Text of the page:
August 2023 Coach's Quiz
An apartment property manager uses her mobile phone to record tenants enjoying themselves during a community pool party. Although there are Black and white tenants at the party, the manager films only the white residents. Do you think it’s a good idea for her to upload the video to the community’s Instagram page?
a. Yes, because there are no discriminatory advertising ramifications since these are real tenants and not models
b. No, because the video expresses a preference for white people
c. Yes, because content on a social networking website like Instagram doesn’t count as advertising
Fictional Tech (FT) is an all-Black college located in a small, rural town. It’s also the only college or university in that town. After years of leasing to FT students, an apartment community in the town adopts a no-student policy after having learned from experience that students are more likely than other tenants to be noisy, destructive, and unreliable in paying rent on time. A local fair housing advocacy organization sues the community for racial discrimination. Does it have a valid case?
a. No, because the policy applies to students of any and all races
b. No, because being noisy, destructive, and financially unreliable are legitimate, nondiscriminatory criteria for exclusion
c. Yes, because the policy has discriminatory effects
COACH’S ANSWERS & EXPLANATIONS
Correct answer: b
Reason: Using the video to promote the community is an example of #6:
6. Discriminatory Use of Human Models
It’s okay to use human models in ads as long as you don’t send veiled messages about the race, color, and other protected characteristics of the people who should rent from you. Because the manager’s video shows only white tenants, it suggests that you don’t welcome persons of other races and colors. While this isn’t definitive proof of discrimination, the community still shouldn’t use the footage in its ads and marketing materials, unless it defuses the liability risks by accompanying the footage with additional images showing the other non-white attendees. So, b. is the correct answer.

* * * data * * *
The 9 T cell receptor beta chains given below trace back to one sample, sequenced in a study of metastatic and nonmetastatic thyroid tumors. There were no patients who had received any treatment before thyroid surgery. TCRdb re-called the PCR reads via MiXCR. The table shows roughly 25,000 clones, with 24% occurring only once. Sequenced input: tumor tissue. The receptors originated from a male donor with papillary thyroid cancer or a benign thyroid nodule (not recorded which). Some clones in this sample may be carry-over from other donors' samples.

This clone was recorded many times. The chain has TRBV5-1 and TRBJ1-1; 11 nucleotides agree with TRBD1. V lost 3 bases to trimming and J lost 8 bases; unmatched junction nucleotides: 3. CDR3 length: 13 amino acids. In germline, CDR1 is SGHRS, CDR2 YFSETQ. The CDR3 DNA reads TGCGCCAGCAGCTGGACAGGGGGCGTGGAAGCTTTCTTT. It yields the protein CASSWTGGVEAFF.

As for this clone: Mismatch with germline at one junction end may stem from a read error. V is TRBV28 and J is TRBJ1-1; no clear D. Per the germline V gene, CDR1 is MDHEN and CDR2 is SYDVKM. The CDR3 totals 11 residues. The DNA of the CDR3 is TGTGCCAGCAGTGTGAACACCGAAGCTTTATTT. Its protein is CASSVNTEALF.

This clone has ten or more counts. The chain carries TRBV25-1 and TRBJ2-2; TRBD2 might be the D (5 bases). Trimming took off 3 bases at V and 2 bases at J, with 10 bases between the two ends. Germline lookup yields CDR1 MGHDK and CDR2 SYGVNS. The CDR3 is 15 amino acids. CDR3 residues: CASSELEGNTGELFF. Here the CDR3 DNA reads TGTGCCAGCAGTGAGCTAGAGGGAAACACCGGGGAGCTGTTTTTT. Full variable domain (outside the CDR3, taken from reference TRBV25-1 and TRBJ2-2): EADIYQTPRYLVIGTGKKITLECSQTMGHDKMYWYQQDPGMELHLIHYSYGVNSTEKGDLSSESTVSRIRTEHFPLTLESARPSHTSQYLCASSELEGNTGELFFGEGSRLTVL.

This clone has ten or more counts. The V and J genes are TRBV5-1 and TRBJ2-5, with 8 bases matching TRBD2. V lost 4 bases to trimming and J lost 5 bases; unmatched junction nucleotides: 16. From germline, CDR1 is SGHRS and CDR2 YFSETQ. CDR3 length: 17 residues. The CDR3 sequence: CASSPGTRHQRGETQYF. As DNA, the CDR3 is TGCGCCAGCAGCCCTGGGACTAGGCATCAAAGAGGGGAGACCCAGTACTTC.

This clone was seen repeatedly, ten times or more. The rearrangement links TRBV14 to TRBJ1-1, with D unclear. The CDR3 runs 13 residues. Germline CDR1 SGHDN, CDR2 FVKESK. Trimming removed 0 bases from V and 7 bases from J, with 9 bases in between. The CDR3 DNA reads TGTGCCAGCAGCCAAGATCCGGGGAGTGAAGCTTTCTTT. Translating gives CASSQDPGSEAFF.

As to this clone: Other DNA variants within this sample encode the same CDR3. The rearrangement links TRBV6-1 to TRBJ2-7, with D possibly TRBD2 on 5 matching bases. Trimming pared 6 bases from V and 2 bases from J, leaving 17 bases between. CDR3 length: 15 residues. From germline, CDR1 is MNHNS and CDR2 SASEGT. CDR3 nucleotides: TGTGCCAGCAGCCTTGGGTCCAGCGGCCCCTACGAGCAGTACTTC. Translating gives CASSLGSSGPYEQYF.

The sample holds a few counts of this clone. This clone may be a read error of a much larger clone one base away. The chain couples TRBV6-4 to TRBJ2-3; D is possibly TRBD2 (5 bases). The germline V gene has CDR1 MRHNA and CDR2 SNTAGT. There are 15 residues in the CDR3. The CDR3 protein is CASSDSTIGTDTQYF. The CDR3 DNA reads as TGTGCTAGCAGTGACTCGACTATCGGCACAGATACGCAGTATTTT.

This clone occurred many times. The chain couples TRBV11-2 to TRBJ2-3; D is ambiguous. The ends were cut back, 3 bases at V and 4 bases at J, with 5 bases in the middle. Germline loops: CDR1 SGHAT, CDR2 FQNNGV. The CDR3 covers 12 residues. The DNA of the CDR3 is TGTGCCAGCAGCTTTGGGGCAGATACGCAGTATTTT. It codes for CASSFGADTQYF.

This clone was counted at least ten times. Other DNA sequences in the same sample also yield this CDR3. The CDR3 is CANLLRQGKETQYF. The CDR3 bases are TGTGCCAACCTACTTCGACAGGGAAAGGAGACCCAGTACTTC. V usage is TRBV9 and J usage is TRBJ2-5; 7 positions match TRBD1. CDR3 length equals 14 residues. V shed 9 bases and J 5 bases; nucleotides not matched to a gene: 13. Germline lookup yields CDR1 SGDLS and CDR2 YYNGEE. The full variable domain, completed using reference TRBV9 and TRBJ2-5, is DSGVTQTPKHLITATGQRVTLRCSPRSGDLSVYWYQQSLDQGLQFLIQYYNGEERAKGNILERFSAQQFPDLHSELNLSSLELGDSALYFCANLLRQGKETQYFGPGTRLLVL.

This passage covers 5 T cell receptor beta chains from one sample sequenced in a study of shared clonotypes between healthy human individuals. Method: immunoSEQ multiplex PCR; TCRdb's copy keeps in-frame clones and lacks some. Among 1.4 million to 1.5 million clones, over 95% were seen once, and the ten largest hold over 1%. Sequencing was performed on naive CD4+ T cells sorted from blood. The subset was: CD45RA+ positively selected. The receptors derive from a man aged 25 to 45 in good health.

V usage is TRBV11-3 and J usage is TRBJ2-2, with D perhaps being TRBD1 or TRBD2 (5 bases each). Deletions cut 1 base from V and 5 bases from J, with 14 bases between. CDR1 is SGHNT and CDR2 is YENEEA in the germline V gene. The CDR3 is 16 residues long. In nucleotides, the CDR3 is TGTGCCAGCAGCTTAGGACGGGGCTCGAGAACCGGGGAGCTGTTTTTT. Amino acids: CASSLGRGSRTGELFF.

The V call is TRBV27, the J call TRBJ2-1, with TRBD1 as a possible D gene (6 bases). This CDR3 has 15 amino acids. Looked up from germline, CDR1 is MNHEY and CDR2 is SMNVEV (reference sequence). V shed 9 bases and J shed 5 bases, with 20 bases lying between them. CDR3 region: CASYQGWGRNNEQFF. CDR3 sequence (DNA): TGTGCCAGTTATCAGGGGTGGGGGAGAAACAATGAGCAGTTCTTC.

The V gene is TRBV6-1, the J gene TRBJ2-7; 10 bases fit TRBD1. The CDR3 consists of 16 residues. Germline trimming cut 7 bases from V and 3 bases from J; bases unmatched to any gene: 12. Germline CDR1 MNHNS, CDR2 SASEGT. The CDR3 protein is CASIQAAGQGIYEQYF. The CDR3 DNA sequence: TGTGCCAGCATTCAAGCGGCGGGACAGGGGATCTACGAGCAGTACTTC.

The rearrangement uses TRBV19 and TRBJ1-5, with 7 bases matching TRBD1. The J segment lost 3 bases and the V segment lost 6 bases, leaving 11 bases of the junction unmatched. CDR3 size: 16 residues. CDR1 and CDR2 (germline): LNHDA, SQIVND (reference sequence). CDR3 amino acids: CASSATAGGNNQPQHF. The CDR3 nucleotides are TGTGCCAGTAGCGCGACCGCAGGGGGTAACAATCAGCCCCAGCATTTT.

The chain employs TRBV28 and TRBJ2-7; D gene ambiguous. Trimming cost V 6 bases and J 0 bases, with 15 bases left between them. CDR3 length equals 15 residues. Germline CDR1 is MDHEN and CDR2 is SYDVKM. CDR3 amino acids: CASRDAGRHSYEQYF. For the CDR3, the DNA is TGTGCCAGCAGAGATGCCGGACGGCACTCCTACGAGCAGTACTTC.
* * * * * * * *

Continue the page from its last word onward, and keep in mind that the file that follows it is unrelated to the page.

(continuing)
Wrong answers explained:
a. is wrong because the rules for discriminatory use of models apply regardless of whether the individuals shown are models or real tenants, or for that matter, real people as opposed to drawings or other graphic representations.
c. is wrong because the rules on discriminatory advertising apply to just about any content used to promote a community, including on social media and community websites.
Correct answer: c
Reason: The no-student policy is an example of #2:
2. Policies that Look Neutral But Have a Discriminatory Impact
Being a student isn’t a protected characteristic under the FHA. Moreover, the no-student policy applies to all students regardless of race and other protected characteristics. However, there’s one other key factor to consider—namely, that the only school in the town is an all-Black college. Accordingly, the no-student policy has a disparate impact on Black renters. Result: The advocacy organization would likely have a prima facie case for discrimination and c. is the right answer. Note: This doesn’t necessarily mean the apartment community is guilty. What it does mean is that the burden would shift to the community to show that the policy serves a legitimate, nondiscriminatory purpose and is the least discriminatory possible way to achieve that purpose.
Wrong answers explained:
a. is wrong because policies that are neutral on their face may still be discriminatory if they have the effect of excluding people of certain races. This is true even if the discriminatory effect is inadvertent and unintentional. At the end of the day, racial discrimination banned by the FHA includes not just racism and deliberate exclusion but also well-intentioned acts that have the effect of perpetuating exclusion and segregation.
b. is arguably a correct statement but the wrong answer to this question. Making noise, damaging property, and not paying rent are all legitimate, nondiscriminatory reasons not to rent to a person. And the apartment community in this scenario could make a strong argument that assuming students will be noisy, destructive, and financially unreliable is based on actual experience and not just a stereotype. However, a neutral policy with discriminatory effects may still be illegal even when it serves a legitimate purpose. The inquiry would become whether the community could find a less discriminatory way to solve its problems with students. Rather than automatically banning all students, maybe the community could tighten its financial eligibility requirements and noise and property damage policies.
See The Lesson For This Quiz
|Racial Discrimination Without Racism: 8 Ways Well-Intentioned Landlords Get into Fair Housing Trouble